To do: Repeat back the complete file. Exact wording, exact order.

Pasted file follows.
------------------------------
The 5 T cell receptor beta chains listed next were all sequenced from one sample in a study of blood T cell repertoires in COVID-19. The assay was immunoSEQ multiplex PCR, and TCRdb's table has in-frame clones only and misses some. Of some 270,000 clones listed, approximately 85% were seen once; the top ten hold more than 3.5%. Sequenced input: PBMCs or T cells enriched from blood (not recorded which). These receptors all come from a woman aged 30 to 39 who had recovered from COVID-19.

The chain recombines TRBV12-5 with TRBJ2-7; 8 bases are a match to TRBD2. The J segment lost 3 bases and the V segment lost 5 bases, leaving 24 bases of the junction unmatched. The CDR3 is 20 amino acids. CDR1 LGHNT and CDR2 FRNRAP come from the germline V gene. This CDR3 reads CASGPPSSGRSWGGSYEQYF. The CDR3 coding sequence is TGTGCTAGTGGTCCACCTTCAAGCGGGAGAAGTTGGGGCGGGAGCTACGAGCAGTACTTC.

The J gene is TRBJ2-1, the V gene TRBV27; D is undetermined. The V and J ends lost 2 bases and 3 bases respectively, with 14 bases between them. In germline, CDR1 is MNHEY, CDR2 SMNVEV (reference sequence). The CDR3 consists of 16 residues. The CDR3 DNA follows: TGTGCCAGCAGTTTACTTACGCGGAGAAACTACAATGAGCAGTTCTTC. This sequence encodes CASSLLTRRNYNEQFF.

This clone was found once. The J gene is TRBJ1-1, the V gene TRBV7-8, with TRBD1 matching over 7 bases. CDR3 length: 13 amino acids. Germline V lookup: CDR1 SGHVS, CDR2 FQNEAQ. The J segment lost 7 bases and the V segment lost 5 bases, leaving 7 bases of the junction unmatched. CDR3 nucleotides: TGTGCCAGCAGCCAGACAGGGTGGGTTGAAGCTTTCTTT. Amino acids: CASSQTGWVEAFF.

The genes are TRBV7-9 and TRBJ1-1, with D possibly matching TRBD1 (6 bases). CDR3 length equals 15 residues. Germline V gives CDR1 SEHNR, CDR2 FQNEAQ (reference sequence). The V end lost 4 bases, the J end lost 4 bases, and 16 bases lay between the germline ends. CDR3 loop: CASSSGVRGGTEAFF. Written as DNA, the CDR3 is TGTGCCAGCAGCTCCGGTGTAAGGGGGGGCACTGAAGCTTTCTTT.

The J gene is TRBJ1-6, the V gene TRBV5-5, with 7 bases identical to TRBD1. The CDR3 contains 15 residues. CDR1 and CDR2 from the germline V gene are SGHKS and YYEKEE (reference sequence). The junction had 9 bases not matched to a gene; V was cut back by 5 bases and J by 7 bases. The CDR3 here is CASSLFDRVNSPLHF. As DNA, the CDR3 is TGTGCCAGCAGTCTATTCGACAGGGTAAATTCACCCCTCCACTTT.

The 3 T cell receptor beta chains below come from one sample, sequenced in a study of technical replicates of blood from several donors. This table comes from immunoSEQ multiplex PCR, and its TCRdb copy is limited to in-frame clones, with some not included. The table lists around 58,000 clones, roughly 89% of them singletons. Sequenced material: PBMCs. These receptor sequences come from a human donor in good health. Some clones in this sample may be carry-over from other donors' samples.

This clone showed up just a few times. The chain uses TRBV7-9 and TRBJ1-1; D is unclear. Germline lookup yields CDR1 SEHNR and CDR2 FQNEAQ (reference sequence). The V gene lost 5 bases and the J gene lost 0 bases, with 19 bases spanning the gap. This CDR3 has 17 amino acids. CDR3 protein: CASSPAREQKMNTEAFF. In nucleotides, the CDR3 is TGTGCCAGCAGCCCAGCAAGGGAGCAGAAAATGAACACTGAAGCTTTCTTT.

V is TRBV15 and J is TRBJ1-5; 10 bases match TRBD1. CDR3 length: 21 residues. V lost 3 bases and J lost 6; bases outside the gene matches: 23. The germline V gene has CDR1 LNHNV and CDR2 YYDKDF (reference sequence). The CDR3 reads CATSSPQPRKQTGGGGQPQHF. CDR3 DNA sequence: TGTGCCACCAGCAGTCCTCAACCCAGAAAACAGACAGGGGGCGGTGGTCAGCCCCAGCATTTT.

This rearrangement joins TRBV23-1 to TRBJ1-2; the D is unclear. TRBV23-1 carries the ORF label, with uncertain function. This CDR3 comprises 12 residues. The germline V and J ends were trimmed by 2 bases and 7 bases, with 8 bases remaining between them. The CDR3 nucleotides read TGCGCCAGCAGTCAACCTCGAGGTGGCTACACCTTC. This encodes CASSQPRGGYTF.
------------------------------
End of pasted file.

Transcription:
The 5 T cell receptor beta chains listed next were all sequenced from one sample in a study of blood T cell repertoires in COVID-19. The assay was immunoSEQ multiplex PCR, and TCRdb's table has in-frame clones only and misses some. Of some 270,000 clones listed, approximately 85% were seen once; the top ten hold more than 3.5%. Sequenced input: PBMCs or T cells enriched from blood (not recorded which). These receptors all come from a woman aged 30 to 39 who had recovered from COVID-19.

The chain recombines TRBV12-5 with TRBJ2-7; 8 bases are a match to TRBD2. The J segment lost 3 bases and the V segment lost 5 bases, leaving 24 bases of the junction unmatched. The CDR3 is 20 amino acids. CDR1 LGHNT and CDR2 FRNRAP come from the germline V gene. This CDR3 reads CASGPPSSGRSWGGSYEQYF. The CDR3 coding sequence is TGTGCTAGTGGTCCACCTTCAAGCGGGAGAAGTTGGGGCGGGAGCTACGAGCAGTACTTC.

The J gene is TRBJ2-1, the V gene TRBV27; D is undetermined. The V and J ends lost 2 bases and 3 bases respectively, with 14 bases between them. In germline, CDR1 is MNHEY, CDR2 SMNVEV (reference sequence). The CDR3 consists of 16 residues. The CDR3 DNA follows: TGTGCCAGCAGTTTACTTACGCGGAGAAACTACAATGAGCAGTTCTTC. This sequence encodes CASSLLTRRNYNEQFF.

This clone was found once. The J gene is TRBJ1-1, the V gene TRBV7-8, with TRBD1 matching over 7 bases. CDR3 length: 13 amino acids. Germline V lookup: CDR1 SGHVS, CDR2 FQNEAQ. The J segment lost 7 bases and the V segment lost 5 bases, leaving 7 bases of the junction unmatched. CDR3 nucleotides: TGTGCCAGCAGCCAGACAGGGTGGGTTGAAGCTTTCTTT. Amino acids: CASSQTGWVEAFF.

The genes are TRBV7-9 and TRBJ1-1, with D possibly matching TRBD1 (6 bases). CDR3 length equals 15 residues. Germline V gives CDR1 SEHNR, CDR2 FQNEAQ (reference sequence). The V end lost 4 bases, the J end lost 4 bases, and 16 bases lay between the germline ends. CDR3 loop: CASSSGVRGGTEAFF. Written as DNA, the CDR3 is TGTGCCAGCAGCTCCGGTGTAAGGGGGGGCACTGAAGCTTTCTTT.

The J gene is TRBJ1-6, the V gene TRBV5-5, with 7 bases identical to TRBD1. The CDR3 contains 15 residues. CDR1 and CDR2 from the germline V gene are SGHKS and YYEKEE (reference sequence). The junction had 9 bases not matched to a gene; V was cut back by 5 bases and J by 7 bases. The CDR3 here is CASSLFDRVNSPLHF. As DNA, the CDR3 is TGTGCCAGCAGTCTATTCGACAGGGTAAATTCACCCCTCCACTTT.

The 3 T cell receptor beta chains below come from one sample, sequenced in a study of technical replicates of blood from several donors. This table comes from immunoSEQ multiplex PCR, and its TCRdb copy is limited to in-frame clones, with some not included. The table lists around 58,000 clones, roughly 89% of them singletons. Sequenced material: PBMCs. These receptor sequences come from a human donor in good health. Some clones in this sample may be carry-over from other donors' samples.

This clone showed up just a few times. The chain uses TRBV7-9 and TRBJ1-1; D is unclear. Germline lookup yields CDR1 SEHNR and CDR2 FQNEAQ (reference sequence). The V gene lost 5 bases and the J gene lost 0 bases, with 19 bases spanning the gap. This CDR3 has 17 amino acids. CDR3 protein: CASSPAREQKMNTEAFF. In nucleotides, the CDR3 is TGTGCCAGCAGCCCAGCAAGGGAGCAGAAAATGAACACTGAAGCTTTCTTT.

V is TRBV15 and J is TRBJ1-5; 10 bases match TRBD1. CDR3 length: 21 residues. V lost 3 bases and J lost 6; bases outside the gene matches: 23. The germline V gene has CDR1 LNHNV and CDR2 YYDKDF (reference sequence). The CDR3 reads CATSSPQPRKQTGGGGQPQHF. CDR3 DNA sequence: TGTGCCACCAGCAGTCCTCAACCCAGAAAACAGACAGGGGGCGGTGGTCAGCCCCAGCATTTT.

This rearrangement joins TRBV23-1 to TRBJ1-2; the D is unclear. TRBV23-1 carries the ORF label, with uncertain function. This CDR3 comprises 12 residues. The germline V and J ends were trimmed by 2 bases and 7 bases, with 8 bases remaining between them. The CDR3 nucleotides read TGCGCCAGCAGTCAACCTCGAGGTGGCTACACCTTC. This encodes CASSQPRGGYTF.